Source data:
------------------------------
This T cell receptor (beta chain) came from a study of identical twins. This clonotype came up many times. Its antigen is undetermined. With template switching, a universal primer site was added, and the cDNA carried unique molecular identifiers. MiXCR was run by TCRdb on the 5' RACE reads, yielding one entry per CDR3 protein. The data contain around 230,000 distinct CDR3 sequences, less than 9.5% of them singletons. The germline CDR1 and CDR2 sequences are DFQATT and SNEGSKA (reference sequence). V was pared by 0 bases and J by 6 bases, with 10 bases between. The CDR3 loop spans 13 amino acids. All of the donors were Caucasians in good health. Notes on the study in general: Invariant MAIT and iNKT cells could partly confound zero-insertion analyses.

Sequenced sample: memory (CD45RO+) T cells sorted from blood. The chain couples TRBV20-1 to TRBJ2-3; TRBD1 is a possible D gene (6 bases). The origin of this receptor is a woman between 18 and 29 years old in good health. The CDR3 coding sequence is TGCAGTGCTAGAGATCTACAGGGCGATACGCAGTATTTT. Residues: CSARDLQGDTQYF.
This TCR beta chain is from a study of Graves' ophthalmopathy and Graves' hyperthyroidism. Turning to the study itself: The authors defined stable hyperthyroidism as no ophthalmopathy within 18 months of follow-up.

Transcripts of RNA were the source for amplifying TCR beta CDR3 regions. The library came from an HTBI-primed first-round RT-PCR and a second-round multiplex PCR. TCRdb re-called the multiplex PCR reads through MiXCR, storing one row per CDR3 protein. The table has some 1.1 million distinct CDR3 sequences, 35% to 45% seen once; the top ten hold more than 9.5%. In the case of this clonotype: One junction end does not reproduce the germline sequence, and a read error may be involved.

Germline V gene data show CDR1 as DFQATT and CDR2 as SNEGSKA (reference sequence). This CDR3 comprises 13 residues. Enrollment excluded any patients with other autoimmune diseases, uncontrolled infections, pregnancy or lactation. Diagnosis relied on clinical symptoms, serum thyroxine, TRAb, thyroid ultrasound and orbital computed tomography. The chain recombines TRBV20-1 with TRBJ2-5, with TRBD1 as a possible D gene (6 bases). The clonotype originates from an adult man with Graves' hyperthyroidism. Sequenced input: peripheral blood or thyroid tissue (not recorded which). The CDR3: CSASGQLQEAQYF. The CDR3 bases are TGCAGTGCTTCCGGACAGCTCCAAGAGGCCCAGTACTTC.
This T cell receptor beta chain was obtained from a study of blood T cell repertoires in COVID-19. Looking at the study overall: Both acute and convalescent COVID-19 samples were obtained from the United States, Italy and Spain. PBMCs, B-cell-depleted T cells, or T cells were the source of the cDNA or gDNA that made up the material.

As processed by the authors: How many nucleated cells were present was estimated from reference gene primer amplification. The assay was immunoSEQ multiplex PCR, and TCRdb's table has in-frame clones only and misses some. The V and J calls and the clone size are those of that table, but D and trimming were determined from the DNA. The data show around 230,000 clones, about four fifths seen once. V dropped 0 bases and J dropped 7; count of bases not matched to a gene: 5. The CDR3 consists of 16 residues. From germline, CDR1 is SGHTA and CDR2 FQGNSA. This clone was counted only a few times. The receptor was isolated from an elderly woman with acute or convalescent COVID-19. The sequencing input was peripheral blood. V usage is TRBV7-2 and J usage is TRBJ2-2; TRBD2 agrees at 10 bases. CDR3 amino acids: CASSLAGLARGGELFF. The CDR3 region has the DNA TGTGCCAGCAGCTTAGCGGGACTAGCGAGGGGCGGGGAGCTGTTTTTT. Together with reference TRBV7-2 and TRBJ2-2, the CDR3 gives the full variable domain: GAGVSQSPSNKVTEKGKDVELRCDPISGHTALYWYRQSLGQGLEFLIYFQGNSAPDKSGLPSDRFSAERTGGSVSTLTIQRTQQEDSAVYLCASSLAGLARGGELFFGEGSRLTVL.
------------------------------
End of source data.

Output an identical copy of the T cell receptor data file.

This T cell receptor (beta chain) came from a study of identical twins. This clonotype came up many times. Its antigen is undetermined. With template switching, a universal primer site was added, and the cDNA carried unique molecular identifiers. MiXCR was run by TCRdb on the 5' RACE reads, yielding one entry per CDR3 protein. The data contain around 230,000 distinct CDR3 sequences, less than 9.5% of them singletons. The germline CDR1 and CDR2 sequences are DFQATT and SNEGSKA (reference sequence). V was pared by 0 bases and J by 6 bases, with 10 bases between. The CDR3 loop spans 13 amino acids. All of the donors were Caucasians in good health. Notes on the study in general: Invariant MAIT and iNKT cells could partly confound zero-insertion analyses.

Sequenced sample: memory (CD45RO+) T cells sorted from blood. The chain couples TRBV20-1 to TRBJ2-3; TRBD1 is a possible D gene (6 bases). The origin of this receptor is a woman between 18 and 29 years old in good health. The CDR3 coding sequence is TGCAGTGCTAGAGATCTACAGGGCGATACGCAGTATTTT. Residues: CSARDLQGDTQYF.
This TCR beta chain is from a study of Graves' ophthalmopathy and Graves' hyperthyroidism. Turning to the study itself: The authors defined stable hyperthyroidism as no ophthalmopathy within 18 months of follow-up.

Transcripts of RNA were the source for amplifying TCR beta CDR3 regions. The library came from an HTBI-primed first-round RT-PCR and a second-round multiplex PCR. TCRdb re-called the multiplex PCR reads through MiXCR, storing one row per CDR3 protein. The table has some 1.1 million distinct CDR3 sequences, 35% to 45% seen once; the top ten hold more than 9.5%. In the case of this clonotype: One junction end does not reproduce the germline sequence, and a read error may be involved.

Germline V gene data show CDR1 as DFQATT and CDR2 as SNEGSKA (reference sequence). This CDR3 comprises 13 residues. Enrollment excluded any patients with other autoimmune diseases, uncontrolled infections, pregnancy or lactation. Diagnosis relied on clinical symptoms, serum thyroxine, TRAb, thyroid ultrasound and orbital computed tomography. The chain recombines TRBV20-1 with TRBJ2-5, with TRBD1 as a possible D gene (6 bases). The clonotype originates from an adult man with Graves' hyperthyroidism. Sequenced input: peripheral blood or thyroid tissue (not recorded which). The CDR3: CSASGQLQEAQYF. The CDR3 bases are TGCAGTGCTTCCGGACAGCTCCAAGAGGCCCAGTACTTC.
This T cell receptor beta chain was obtained from a study of blood T cell repertoires in COVID-19. Looking at the study overall: Both acute and convalescent COVID-19 samples were obtained from the United States, Italy and Spain. PBMCs, B-cell-depleted T cells, or T cells were the source of the cDNA or gDNA that made up the material.

As processed by the authors: How many nucleated cells were present was estimated from reference gene primer amplification. The assay was immunoSEQ multiplex PCR, and TCRdb's table has in-frame clones only and misses some. The V and J calls and the clone size are those of that table, but D and trimming were determined from the DNA. The data show around 230,000 clones, about four fifths seen once. V dropped 0 bases and J dropped 7; count of bases not matched to a gene: 5. The CDR3 consists of 16 residues. From germline, CDR1 is SGHTA and CDR2 FQGNSA. This clone was counted only a few times. The receptor was isolated from an elderly woman with acute or convalescent COVID-19. The sequencing input was peripheral blood. V usage is TRBV7-2 and J usage is TRBJ2-2; TRBD2 agrees at 10 bases. CDR3 amino acids: CASSLAGLARGGELFF. The CDR3 region has the DNA TGTGCCAGCAGCTTAGCGGGACTAGCGAGGGGCGGGGAGCTGTTTTTT. Together with reference TRBV7-2 and TRBJ2-2, the CDR3 gives the full variable domain: GAGVSQSPSNKVTEKGKDVELRCDPISGHTALYWYRQSLGQGLEFLIYFQGNSAPDKSGLPSDRFSAERTGGSVSTLTIQRTQQEDSAVYLCASSLAGLARGGELFFGEGSRLTVL.